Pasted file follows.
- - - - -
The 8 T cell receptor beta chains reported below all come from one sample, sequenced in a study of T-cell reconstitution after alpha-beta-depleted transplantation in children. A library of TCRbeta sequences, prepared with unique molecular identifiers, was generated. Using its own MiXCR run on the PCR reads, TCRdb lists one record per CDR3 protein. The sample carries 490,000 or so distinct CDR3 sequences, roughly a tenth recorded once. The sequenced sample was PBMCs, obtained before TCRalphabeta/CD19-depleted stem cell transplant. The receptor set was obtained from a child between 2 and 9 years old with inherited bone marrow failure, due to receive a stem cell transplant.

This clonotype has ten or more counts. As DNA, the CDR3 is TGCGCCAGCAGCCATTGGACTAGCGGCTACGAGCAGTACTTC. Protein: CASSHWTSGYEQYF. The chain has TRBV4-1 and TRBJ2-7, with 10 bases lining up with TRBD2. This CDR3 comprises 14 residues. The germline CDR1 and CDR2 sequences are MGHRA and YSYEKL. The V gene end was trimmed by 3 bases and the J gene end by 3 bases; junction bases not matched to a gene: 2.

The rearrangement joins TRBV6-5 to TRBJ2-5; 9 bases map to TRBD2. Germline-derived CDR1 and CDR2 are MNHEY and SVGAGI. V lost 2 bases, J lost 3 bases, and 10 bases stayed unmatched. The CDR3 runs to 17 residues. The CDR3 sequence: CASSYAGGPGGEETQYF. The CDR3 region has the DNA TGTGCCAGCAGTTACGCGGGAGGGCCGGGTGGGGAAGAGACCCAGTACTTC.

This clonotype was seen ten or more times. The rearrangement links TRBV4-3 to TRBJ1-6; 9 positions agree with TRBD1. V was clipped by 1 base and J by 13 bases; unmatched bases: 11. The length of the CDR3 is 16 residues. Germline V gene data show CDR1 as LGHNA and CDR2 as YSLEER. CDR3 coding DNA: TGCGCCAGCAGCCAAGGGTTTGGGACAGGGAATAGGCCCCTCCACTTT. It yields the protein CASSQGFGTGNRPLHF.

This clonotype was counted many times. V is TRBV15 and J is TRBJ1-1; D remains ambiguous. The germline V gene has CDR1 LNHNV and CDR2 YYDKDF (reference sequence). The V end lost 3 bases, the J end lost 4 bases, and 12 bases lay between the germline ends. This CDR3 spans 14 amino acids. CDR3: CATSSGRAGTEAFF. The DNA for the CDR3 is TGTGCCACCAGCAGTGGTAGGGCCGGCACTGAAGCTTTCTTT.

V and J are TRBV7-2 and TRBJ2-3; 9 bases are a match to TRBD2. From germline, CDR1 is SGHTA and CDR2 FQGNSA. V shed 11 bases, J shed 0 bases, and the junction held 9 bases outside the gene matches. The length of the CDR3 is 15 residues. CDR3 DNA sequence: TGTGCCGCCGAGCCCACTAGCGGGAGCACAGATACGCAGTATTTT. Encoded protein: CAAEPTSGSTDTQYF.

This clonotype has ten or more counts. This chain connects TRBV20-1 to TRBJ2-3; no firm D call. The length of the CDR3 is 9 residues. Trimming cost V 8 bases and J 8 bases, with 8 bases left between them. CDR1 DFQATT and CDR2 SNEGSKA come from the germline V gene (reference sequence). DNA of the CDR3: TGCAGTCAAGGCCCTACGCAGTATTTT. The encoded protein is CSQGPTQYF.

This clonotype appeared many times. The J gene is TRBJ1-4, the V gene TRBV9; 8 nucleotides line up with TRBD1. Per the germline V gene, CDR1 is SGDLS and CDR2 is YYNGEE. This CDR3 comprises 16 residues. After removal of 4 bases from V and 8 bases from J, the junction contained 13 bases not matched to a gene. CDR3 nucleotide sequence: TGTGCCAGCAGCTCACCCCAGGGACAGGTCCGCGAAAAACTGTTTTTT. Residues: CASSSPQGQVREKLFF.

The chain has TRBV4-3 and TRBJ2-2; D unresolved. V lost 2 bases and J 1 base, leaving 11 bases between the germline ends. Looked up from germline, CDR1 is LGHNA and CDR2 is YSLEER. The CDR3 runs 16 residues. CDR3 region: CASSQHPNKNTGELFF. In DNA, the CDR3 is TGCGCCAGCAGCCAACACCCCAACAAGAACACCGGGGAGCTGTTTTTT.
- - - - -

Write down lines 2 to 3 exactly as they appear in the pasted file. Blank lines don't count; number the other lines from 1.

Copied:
This clonotype has ten or more counts. As DNA, the CDR3 is TGCGCCAGCAGCCATTGGACTAGCGGCTACGAGCAGTACTTC. Protein: CASSHWTSGYEQYF. The chain has TRBV4-1 and TRBJ2-7, with 10 bases lining up with TRBD2. This CDR3 comprises 14 residues. The germline CDR1 and CDR2 sequences are MGHRA and YSYEKL. The V gene end was trimmed by 3 bases and the J gene end by 3 bases; junction bases not matched to a gene: 2.

The rearrangement joins TRBV6-5 to TRBJ2-5; 9 bases map to TRBD2. Germline-derived CDR1 and CDR2 are MNHEY and SVGAGI. V lost 2 bases, J lost 3 bases, and 10 bases stayed unmatched. The CDR3 runs to 17 residues. The CDR3 sequence: CASSYAGGPGGEETQYF. The CDR3 region has the DNA TGTGCCAGCAGTTACGCGGGAGGGCCGGGTGGGGAAGAGACCCAGTACTTC.